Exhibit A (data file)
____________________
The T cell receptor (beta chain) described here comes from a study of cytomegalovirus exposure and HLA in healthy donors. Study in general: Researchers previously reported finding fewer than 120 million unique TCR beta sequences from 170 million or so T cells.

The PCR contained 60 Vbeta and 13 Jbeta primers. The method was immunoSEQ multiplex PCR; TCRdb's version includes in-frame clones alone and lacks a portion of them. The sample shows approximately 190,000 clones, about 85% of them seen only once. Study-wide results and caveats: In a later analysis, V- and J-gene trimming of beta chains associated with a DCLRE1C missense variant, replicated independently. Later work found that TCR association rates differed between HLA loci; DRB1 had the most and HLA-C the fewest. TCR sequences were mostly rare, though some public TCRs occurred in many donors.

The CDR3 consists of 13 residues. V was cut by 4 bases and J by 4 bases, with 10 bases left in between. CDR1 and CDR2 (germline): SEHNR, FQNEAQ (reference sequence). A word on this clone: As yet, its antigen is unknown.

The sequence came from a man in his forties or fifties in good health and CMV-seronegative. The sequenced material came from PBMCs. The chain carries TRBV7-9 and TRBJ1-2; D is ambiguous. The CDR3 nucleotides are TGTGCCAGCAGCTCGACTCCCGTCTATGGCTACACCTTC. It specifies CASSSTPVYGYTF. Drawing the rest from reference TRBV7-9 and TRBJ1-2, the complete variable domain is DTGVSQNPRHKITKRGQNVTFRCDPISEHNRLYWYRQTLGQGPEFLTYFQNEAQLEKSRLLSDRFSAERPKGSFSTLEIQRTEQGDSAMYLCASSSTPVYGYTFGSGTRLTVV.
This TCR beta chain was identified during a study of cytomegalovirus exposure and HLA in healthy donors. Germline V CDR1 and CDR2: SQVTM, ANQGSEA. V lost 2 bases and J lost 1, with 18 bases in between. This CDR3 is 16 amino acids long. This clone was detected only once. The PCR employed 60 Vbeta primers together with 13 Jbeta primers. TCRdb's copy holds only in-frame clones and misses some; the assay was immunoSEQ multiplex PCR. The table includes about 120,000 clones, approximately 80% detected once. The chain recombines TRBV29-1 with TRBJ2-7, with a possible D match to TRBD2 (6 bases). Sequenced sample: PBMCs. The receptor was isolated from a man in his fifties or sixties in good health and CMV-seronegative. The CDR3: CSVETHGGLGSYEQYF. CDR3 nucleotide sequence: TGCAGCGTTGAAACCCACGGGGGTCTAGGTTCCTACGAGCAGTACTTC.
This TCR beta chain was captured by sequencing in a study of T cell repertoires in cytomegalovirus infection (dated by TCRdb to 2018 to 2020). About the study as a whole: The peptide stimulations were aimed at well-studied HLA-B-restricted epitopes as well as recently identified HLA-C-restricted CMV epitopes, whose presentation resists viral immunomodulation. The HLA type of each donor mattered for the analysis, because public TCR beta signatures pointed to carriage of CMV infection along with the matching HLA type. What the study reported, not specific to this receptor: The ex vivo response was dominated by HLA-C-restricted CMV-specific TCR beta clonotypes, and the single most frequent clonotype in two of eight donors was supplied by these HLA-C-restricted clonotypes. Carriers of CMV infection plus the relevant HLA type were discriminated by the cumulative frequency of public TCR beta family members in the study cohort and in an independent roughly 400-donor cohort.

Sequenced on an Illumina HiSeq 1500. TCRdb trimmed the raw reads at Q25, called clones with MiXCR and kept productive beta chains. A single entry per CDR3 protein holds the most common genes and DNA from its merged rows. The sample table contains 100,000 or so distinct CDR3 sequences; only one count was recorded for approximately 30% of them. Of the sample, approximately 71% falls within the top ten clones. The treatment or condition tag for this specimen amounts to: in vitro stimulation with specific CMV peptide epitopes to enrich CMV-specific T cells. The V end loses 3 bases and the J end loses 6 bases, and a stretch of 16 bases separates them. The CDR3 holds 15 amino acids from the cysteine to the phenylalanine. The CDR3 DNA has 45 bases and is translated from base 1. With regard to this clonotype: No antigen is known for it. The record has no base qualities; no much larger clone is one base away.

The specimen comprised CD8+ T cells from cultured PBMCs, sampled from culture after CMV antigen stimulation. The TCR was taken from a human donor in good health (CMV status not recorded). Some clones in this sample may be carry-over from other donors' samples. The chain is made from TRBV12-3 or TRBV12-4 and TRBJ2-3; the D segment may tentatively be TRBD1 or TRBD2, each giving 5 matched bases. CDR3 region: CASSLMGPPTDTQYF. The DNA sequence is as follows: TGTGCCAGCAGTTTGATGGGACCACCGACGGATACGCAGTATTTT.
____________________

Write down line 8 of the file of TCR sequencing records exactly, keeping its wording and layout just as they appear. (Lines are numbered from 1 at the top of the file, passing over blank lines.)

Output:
The specimen comprised CD8+ T cells from cultured PBMCs, sampled from culture after CMV antigen stimulation. The TCR was taken from a human donor in good health (CMV status not recorded). Some clones in this sample may be carry-over from other donors' samples. The chain is made from TRBV12-3 or TRBV12-4 and TRBJ2-3; the D segment may tentatively be TRBD1 or TRBD2, each giving 5 matched bases. CDR3 region: CASSLMGPPTDTQYF. The DNA sequence is as follows: TGTGCCAGCAGTTTGATGGGACCACCGACGGATACGCAGTATTTT.